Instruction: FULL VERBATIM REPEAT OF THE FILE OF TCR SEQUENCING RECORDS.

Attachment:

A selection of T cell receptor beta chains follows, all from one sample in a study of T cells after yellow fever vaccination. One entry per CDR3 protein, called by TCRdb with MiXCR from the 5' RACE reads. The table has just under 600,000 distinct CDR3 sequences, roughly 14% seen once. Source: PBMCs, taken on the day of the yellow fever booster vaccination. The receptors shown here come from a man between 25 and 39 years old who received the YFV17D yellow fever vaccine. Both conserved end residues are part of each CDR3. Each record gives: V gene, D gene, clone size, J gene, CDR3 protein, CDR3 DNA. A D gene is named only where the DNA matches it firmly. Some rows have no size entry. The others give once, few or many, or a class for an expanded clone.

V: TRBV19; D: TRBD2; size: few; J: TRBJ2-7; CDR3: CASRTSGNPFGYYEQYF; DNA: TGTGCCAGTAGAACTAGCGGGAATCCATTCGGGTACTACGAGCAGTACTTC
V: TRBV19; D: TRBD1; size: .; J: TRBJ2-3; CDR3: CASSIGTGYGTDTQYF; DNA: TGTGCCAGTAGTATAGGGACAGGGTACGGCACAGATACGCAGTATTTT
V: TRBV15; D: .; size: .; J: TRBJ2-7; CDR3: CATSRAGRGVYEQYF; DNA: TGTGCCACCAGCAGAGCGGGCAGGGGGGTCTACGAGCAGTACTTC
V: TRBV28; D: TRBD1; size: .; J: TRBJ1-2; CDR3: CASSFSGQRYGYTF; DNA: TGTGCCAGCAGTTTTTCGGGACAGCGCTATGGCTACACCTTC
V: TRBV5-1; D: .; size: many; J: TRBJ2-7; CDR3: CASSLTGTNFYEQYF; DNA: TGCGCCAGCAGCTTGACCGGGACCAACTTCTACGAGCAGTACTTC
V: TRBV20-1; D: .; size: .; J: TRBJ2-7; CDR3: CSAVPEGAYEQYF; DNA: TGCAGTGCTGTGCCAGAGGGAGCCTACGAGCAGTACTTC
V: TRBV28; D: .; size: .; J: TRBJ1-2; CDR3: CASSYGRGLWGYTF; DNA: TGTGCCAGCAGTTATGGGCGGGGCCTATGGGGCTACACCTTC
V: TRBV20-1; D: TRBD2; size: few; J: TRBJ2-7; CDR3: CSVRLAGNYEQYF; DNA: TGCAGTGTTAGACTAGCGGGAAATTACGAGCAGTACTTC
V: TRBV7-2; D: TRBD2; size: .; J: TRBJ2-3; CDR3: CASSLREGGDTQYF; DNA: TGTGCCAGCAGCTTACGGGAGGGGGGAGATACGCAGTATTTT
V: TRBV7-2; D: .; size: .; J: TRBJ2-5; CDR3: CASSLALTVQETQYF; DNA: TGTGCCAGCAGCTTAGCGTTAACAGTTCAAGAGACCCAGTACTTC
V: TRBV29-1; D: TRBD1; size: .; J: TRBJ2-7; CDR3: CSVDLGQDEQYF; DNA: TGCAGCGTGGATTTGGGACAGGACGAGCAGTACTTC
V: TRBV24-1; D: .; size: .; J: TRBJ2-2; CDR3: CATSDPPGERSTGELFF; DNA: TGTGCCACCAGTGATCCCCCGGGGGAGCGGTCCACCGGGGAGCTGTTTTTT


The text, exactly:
A selection of T cell receptor beta chains follows, all from one sample in a study of T cells after yellow fever vaccination. One entry per CDR3 protein, called by TCRdb with MiXCR from the 5' RACE reads. The table has just under 600,000 distinct CDR3 sequences, roughly 14% seen once. Source: PBMCs, taken on the day of the yellow fever booster vaccination. The receptors shown here come from a man between 25 and 39 years old who received the YFV17D yellow fever vaccine. Both conserved end residues are part of each CDR3. Each record gives: V gene, D gene, clone size, J gene, CDR3 protein, CDR3 DNA. A D gene is named only where the DNA matches it firmly. Some rows have no size entry. The others give once, few or many, or a class for an expanded clone.

V: TRBV19; D: TRBD2; size: few; J: TRBJ2-7; CDR3: CASRTSGNPFGYYEQYF; DNA: TGTGCCAGTAGAACTAGCGGGAATCCATTCGGGTACTACGAGCAGTACTTC
V: TRBV19; D: TRBD1; size: .; J: TRBJ2-3; CDR3: CASSIGTGYGTDTQYF; DNA: TGTGCCAGTAGTATAGGGACAGGGTACGGCACAGATACGCAGTATTTT
V: TRBV15; D: .; size: .; J: TRBJ2-7; CDR3: CATSRAGRGVYEQYF; DNA: TGTGCCACCAGCAGAGCGGGCAGGGGGGTCTACGAGCAGTACTTC
V: TRBV28; D: TRBD1; size: .; J: TRBJ1-2; CDR3: CASSFSGQRYGYTF; DNA: TGTGCCAGCAGTTTTTCGGGACAGCGCTATGGCTACACCTTC
V: TRBV5-1; D: .; size: many; J: TRBJ2-7; CDR3: CASSLTGTNFYEQYF; DNA: TGCGCCAGCAGCTTGACCGGGACCAACTTCTACGAGCAGTACTTC
V: TRBV20-1; D: .; size: .; J: TRBJ2-7; CDR3: CSAVPEGAYEQYF; DNA: TGCAGTGCTGTGCCAGAGGGAGCCTACGAGCAGTACTTC
V: TRBV28; D: .; size: .; J: TRBJ1-2; CDR3: CASSYGRGLWGYTF; DNA: TGTGCCAGCAGTTATGGGCGGGGCCTATGGGGCTACACCTTC
V: TRBV20-1; D: TRBD2; size: few; J: TRBJ2-7; CDR3: CSVRLAGNYEQYF; DNA: TGCAGTGTTAGACTAGCGGGAAATTACGAGCAGTACTTC
V: TRBV7-2; D: TRBD2; size: .; J: TRBJ2-3; CDR3: CASSLREGGDTQYF; DNA: TGTGCCAGCAGCTTACGGGAGGGGGGAGATACGCAGTATTTT
V: TRBV7-2; D: .; size: .; J: TRBJ2-5; CDR3: CASSLALTVQETQYF; DNA: TGTGCCAGCAGCTTAGCGTTAACAGTTCAAGAGACCCAGTACTTC
V: TRBV29-1; D: TRBD1; size: .; J: TRBJ2-7; CDR3: CSVDLGQDEQYF; DNA: TGCAGCGTGGATTTGGGACAGGACGAGCAGTACTTC
V: TRBV24-1; D: .; size: .; J: TRBJ2-2; CDR3: CATSDPPGERSTGELFF; DNA: TGTGCCACCAGTGATCCCCCGGGGGAGCGGTCCACCGGGGAGCTGTTTTTT